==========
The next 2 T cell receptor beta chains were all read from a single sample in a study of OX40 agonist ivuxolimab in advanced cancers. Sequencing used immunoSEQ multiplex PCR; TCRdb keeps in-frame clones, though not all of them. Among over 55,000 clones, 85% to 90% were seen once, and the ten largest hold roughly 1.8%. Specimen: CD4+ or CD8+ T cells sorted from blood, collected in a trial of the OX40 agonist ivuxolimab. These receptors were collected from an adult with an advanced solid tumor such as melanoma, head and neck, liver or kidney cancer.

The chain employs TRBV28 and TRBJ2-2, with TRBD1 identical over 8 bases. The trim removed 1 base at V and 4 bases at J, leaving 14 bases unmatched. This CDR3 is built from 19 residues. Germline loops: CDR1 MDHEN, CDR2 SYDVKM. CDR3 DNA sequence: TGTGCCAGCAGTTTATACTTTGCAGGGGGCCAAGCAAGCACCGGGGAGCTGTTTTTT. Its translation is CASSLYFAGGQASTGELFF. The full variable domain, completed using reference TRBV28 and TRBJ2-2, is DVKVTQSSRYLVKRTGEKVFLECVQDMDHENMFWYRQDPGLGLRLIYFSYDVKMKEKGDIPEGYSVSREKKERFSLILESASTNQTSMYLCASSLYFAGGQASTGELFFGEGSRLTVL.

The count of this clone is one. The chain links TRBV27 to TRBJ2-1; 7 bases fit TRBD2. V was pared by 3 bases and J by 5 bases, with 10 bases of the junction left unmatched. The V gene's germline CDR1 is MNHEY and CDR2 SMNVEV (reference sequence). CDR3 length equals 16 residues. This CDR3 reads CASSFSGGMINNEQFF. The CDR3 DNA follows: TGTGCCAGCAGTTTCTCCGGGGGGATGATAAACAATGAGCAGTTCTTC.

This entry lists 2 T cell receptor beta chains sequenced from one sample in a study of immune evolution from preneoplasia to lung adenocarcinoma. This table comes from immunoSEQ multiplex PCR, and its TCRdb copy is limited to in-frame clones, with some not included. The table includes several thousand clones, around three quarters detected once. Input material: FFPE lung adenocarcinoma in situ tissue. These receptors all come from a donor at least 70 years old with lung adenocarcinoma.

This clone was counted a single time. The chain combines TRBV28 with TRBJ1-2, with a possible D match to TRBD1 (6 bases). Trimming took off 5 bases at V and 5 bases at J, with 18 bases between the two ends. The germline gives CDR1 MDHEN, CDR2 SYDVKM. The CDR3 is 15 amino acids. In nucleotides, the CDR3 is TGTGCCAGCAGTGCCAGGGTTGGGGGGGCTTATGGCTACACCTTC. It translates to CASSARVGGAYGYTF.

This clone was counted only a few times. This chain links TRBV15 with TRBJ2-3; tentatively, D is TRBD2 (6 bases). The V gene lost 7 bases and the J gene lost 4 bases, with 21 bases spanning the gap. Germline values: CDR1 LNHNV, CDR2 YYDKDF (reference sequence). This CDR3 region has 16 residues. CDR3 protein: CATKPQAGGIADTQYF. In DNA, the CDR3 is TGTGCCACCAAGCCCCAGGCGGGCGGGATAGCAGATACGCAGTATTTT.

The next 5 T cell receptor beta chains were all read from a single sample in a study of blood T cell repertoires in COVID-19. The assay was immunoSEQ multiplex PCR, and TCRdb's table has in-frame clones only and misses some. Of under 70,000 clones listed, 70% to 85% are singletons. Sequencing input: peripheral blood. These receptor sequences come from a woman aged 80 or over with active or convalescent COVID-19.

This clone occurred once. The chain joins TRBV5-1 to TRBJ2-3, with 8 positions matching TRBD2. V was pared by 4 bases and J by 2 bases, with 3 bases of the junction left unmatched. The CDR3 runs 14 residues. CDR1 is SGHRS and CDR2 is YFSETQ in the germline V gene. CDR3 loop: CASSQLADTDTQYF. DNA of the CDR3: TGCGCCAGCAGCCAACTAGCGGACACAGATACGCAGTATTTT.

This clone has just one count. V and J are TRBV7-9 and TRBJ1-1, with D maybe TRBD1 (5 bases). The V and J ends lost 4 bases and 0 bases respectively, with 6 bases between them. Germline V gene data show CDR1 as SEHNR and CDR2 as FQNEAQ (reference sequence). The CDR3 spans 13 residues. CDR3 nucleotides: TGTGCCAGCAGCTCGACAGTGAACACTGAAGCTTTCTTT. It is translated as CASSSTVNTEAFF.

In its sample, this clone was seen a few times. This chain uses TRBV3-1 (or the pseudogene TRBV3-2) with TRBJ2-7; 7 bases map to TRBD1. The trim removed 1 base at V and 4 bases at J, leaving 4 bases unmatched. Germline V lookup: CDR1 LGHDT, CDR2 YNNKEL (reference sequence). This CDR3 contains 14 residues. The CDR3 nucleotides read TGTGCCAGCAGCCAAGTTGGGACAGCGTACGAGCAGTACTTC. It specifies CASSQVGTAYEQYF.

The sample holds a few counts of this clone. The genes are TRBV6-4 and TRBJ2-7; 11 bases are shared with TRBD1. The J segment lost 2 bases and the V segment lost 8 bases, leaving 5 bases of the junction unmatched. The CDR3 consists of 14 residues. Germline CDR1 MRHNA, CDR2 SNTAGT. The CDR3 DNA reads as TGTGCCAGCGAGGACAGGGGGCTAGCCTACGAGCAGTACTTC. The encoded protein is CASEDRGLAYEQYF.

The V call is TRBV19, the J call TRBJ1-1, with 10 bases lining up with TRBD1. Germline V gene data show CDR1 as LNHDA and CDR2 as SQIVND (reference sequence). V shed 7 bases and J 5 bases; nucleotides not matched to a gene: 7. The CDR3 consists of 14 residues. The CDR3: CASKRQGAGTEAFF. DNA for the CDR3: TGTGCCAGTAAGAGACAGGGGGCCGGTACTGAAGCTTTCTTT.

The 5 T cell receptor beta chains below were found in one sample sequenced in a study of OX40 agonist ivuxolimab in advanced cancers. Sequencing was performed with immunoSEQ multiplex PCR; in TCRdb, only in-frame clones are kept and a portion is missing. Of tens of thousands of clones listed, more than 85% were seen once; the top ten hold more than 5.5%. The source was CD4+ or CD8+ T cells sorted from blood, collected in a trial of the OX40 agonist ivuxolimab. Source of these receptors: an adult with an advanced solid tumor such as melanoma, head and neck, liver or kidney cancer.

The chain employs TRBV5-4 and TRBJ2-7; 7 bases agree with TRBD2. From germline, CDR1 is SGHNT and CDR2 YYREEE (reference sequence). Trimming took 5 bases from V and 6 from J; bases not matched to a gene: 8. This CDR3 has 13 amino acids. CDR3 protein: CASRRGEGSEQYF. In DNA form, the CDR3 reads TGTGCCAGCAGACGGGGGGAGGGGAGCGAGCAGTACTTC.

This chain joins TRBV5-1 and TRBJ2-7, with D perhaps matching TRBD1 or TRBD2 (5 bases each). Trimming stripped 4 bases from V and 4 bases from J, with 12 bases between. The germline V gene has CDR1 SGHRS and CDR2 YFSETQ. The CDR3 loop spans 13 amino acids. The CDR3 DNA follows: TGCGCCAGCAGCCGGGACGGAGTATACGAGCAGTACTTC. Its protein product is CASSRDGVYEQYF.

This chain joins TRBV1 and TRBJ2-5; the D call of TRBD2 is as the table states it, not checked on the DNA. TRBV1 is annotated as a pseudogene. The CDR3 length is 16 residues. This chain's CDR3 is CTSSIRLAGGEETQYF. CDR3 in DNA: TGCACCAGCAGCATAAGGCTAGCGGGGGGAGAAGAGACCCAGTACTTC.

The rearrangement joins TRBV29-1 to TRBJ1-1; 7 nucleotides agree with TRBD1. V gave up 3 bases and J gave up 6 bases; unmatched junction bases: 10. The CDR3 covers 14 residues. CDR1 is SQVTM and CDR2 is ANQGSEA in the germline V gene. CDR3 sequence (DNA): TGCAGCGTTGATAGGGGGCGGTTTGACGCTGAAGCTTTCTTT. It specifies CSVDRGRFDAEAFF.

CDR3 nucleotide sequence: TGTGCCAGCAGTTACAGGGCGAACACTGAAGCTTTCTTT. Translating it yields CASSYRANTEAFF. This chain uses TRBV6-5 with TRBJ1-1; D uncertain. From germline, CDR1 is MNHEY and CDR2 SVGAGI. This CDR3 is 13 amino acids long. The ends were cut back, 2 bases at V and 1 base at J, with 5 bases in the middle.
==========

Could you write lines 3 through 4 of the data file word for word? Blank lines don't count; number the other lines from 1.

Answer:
The count of this clone is one. The chain links TRBV27 to TRBJ2-1; 7 bases fit TRBD2. V was pared by 3 bases and J by 5 bases, with 10 bases of the junction left unmatched. The V gene's germline CDR1 is MNHEY and CDR2 SMNVEV (reference sequence). CDR3 length equals 16 residues. This CDR3 reads CASSFSGGMINNEQFF. The CDR3 DNA follows: TGTGCCAGCAGTTTCTCCGGGGGGATGATAAACAATGAGCAGTTCTTC.

This entry lists 2 T cell receptor beta chains sequenced from one sample in a study of immune evolution from preneoplasia to lung adenocarcinoma. This table comes from immunoSEQ multiplex PCR, and its TCRdb copy is limited to in-frame clones, with some not included. The table includes several thousand clones, around three quarters detected once. Input material: FFPE lung adenocarcinoma in situ tissue. These receptors all come from a donor at least 70 years old with lung adenocarcinoma.